Young Emirati students take part in a one-day workshop on entrepreneurship.
Entrepreneurs devote business skills to the environment
ABU DHABI // Nouf al Qadi hopes one day to help her country's environment by creating her own business.
The 18-year-old Emirati environmental biology student said she wanted to help the development of a sustainable environment through the construction of green buildings and increased recycling.
"I hope to expand my business ideas for my country," said Ms al Qadi, who studies at United Arab Emirates University in Al Ain. "I want to give back to the community my own way." She was one of 45 UAEU students taking part in a one-day workshop on entrepreneurship in Abu Dhabi yesterday.
The workshop was organised by Injaz, a member of the business education charity Junior Achievement Worldwide, and the Khalifa Fund for Enterprise Development. Over the next three years the workshops are expected to encourage more than 4,000 13 to 24-year-olds to build their own businesses.
Sara Awad Salim Albadi, a 19-year-old Omani food science student at UAEU, said that after gaining experience in a private sector job, she plans to set up her own company as a food scientist.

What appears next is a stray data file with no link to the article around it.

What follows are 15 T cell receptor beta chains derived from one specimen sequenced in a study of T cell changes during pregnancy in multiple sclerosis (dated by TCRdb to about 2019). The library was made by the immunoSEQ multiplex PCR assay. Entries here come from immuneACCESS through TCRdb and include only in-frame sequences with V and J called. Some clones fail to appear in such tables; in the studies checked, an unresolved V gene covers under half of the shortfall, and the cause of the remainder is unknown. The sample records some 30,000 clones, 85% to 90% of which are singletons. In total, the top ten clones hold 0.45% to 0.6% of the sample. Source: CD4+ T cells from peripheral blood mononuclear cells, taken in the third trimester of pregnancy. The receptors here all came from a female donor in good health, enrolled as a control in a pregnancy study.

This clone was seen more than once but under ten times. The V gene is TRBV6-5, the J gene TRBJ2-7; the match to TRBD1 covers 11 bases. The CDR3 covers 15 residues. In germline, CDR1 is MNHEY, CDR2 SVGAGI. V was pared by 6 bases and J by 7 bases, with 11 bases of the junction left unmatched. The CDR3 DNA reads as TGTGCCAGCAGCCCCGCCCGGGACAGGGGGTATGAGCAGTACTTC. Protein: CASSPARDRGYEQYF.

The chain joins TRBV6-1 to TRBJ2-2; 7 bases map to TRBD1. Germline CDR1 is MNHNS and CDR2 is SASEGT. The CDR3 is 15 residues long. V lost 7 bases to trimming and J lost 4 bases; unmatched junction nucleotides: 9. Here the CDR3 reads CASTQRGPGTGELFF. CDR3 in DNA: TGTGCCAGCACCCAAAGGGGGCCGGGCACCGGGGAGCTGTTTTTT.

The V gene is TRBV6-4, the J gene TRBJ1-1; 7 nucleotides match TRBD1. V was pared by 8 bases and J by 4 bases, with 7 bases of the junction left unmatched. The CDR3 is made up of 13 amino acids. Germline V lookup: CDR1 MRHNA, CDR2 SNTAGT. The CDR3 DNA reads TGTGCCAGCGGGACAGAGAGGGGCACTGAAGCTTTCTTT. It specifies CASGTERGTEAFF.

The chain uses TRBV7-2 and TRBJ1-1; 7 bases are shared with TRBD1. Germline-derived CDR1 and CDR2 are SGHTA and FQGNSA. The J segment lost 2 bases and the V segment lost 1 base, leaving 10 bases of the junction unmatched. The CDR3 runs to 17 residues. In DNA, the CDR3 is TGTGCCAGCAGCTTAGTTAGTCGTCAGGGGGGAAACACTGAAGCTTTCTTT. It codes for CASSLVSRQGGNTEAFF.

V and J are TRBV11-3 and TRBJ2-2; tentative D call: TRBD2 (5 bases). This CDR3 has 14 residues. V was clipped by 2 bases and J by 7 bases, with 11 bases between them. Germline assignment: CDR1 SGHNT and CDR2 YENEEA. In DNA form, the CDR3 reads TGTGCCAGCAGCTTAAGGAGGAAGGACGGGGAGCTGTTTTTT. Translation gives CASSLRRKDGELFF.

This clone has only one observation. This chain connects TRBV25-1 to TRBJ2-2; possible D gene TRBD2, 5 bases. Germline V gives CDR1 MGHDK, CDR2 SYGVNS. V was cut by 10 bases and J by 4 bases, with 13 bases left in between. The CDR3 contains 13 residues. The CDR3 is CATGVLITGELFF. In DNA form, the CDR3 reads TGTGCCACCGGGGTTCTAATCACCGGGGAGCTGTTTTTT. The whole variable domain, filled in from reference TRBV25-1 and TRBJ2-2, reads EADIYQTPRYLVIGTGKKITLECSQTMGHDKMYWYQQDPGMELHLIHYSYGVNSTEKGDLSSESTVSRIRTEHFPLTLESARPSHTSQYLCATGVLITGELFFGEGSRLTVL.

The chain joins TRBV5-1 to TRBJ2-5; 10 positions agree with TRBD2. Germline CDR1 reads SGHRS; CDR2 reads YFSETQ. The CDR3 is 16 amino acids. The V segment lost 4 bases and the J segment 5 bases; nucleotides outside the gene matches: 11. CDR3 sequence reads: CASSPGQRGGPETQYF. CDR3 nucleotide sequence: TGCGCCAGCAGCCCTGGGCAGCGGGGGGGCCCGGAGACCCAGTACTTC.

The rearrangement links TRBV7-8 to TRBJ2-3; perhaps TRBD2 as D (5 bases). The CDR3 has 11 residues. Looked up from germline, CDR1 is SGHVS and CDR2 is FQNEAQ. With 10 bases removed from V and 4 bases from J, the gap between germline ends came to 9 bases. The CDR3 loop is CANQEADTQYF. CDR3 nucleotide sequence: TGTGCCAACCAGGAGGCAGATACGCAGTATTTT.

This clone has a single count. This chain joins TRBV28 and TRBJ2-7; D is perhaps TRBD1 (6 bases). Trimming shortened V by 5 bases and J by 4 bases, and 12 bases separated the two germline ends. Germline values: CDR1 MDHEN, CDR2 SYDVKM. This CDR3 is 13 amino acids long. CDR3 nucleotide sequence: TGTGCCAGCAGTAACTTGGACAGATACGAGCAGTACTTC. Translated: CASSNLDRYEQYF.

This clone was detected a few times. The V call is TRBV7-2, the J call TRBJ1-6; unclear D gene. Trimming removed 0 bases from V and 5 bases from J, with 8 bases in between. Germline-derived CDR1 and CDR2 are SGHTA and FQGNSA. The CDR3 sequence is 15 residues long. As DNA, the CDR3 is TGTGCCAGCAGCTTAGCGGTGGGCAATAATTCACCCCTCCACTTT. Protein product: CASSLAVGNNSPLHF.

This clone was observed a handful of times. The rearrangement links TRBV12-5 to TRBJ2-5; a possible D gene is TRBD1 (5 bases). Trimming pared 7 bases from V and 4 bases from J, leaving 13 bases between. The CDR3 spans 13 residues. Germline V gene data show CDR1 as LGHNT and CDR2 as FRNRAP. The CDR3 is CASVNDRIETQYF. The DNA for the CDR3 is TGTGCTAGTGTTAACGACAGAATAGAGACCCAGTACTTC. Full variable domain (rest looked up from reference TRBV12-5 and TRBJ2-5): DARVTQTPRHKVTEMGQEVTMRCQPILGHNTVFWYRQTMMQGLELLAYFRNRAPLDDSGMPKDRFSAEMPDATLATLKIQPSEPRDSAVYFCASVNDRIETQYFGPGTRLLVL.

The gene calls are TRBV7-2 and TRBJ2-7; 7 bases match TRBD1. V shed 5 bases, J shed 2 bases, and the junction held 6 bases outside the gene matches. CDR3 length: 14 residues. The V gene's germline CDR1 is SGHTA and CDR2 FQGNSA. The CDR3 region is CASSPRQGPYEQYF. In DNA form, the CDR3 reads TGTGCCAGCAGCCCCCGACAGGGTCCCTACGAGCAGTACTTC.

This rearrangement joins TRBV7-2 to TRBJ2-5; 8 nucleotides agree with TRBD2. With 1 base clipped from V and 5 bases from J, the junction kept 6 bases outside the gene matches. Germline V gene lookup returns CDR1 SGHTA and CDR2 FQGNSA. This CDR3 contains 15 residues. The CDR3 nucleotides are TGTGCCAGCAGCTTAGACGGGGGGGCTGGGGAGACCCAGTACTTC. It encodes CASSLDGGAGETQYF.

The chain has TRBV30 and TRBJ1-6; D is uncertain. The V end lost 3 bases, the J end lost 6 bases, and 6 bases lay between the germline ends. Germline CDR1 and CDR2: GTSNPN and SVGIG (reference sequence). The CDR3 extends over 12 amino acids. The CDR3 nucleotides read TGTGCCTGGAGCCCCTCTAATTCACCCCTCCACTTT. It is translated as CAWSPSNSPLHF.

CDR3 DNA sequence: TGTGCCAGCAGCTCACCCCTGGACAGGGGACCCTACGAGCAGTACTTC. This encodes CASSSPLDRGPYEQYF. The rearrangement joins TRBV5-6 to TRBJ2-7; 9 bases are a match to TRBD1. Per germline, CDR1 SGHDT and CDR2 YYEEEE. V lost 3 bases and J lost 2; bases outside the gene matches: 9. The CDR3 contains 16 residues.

"We need to be healthy and learn about new ways of improving food quality," she said.
Sheikh Khaled bin Zayed, chairman of Injaz UAE, said young Emiratis should be encouraged to think beyond government jobs, while contributing to their community and exploring their own potential.
Three programmes will run in 20 schools and universities in Abu Dhabi and Al Ain over the next three years - an "entrepreneurship masterclass" for 12 to 15-year-olds, a "You Can b!" innovation camp for students at college and in their early years of university, and a "junior achievement company programme" for college, university and beyond.
Sheikh Khaled said he hoped that all three programmes would be a success, saying that in previous years 30 per cent of students who took part in the junior achievement company programme went on to start their own ventures - "as opposed to three to four per cent of the general population".
About 100 volunteers from the private sector take part in the programmes, sharing knowledge and expertise. Students learn how to start a company, including preparing business plans and dealing with investors.